The Alkis Raftis affair
CID stands for Conseil International de la Danse, a world-wide organization formally linked in a consultative capacity to the humanitarian organization UNESCO. It was founded almost 35 years ago by Kurt Jooss and has more than 2300 members today – both individuals and organizations – in 140 countries. It has national committees and permanent programmes, of which the best known in Greece, the home-country of its president, is the (over-ambitious) annual Dance Research Congress.
Despite its list of members in this country, it has not managed to gain widespread trust or be recognized as anything other than a lobbying and canvassing body for “dinosaurs” and people “cut off from the reality and needs of the contemporary dance scene of Greece.”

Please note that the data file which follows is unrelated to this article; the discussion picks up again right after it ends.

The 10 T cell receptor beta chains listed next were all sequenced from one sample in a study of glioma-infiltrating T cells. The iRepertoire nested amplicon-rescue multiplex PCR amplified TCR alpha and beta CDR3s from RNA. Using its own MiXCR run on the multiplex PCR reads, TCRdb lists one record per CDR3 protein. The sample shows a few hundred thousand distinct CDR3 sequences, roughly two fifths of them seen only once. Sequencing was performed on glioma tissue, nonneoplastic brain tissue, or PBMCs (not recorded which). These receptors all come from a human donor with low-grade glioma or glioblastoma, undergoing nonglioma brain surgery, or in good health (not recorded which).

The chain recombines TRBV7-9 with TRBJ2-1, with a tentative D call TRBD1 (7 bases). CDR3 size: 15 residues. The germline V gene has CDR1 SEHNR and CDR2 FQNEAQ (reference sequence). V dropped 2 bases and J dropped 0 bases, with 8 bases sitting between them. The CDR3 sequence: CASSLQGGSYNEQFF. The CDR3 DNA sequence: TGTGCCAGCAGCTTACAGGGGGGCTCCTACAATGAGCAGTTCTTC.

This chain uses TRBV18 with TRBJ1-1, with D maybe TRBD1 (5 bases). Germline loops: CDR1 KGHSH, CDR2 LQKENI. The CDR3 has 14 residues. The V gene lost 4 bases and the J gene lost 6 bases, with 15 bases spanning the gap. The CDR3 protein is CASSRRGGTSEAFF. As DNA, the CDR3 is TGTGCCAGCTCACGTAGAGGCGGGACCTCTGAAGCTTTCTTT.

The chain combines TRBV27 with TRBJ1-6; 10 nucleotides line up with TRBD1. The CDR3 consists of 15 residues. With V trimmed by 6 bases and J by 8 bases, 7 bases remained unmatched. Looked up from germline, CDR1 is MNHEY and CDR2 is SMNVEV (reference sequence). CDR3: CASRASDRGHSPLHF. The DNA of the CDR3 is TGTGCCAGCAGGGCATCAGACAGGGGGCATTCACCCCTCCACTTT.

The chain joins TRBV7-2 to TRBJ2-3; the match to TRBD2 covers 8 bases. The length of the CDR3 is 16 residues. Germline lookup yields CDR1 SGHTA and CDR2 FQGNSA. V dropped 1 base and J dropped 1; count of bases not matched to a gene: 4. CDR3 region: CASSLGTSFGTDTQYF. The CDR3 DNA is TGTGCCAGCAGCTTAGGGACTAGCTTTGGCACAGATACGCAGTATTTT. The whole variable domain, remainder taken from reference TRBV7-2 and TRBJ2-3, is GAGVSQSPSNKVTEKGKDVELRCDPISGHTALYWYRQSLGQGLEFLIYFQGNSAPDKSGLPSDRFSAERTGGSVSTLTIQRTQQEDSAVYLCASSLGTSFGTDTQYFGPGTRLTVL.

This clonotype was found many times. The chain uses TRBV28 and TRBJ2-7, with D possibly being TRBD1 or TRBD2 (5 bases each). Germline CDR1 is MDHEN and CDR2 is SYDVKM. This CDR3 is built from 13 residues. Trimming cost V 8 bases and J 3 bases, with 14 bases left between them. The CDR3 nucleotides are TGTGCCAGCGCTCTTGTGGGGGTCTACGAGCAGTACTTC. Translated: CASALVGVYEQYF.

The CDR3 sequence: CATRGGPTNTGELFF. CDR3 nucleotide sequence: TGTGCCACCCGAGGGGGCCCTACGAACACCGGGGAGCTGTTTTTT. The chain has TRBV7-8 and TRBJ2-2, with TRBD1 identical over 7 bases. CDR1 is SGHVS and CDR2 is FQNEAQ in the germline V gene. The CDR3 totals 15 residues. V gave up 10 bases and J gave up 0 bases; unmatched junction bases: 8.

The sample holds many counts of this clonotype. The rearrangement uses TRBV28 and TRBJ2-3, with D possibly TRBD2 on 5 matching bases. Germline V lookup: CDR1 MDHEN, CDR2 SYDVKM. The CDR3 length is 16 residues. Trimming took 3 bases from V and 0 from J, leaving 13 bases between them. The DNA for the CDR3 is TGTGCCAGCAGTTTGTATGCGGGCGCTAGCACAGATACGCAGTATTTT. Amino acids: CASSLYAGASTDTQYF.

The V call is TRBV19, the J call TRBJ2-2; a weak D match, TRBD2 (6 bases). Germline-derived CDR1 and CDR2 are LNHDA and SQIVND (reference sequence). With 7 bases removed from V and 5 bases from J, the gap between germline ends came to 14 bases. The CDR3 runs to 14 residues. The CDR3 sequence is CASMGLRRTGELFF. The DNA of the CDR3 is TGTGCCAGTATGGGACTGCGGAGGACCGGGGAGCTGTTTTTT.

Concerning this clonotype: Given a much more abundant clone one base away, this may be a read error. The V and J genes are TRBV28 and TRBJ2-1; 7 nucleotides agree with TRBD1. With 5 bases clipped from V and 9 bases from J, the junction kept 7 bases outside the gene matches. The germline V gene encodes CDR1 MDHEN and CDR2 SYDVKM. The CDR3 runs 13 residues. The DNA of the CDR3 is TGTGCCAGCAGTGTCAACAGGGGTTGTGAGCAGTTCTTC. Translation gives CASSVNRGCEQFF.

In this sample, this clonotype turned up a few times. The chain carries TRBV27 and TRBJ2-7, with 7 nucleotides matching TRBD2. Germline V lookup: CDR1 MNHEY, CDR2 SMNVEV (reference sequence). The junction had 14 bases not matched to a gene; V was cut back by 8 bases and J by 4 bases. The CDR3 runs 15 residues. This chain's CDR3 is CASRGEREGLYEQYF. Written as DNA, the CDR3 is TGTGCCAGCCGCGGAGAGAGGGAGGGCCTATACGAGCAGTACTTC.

President Alkis Raftis has been through a lot of upheaval over the past year-and-a-half. Behind the distinguished façade of the institution, there has been intense opposition to Raftis’ presidency, leading to various accusations, ranging from embezzlement of funds to his unsuitability for the position of president, and law suits. One wonders, then, what the true nature and potential of such an organization is, and whether CID is just about ...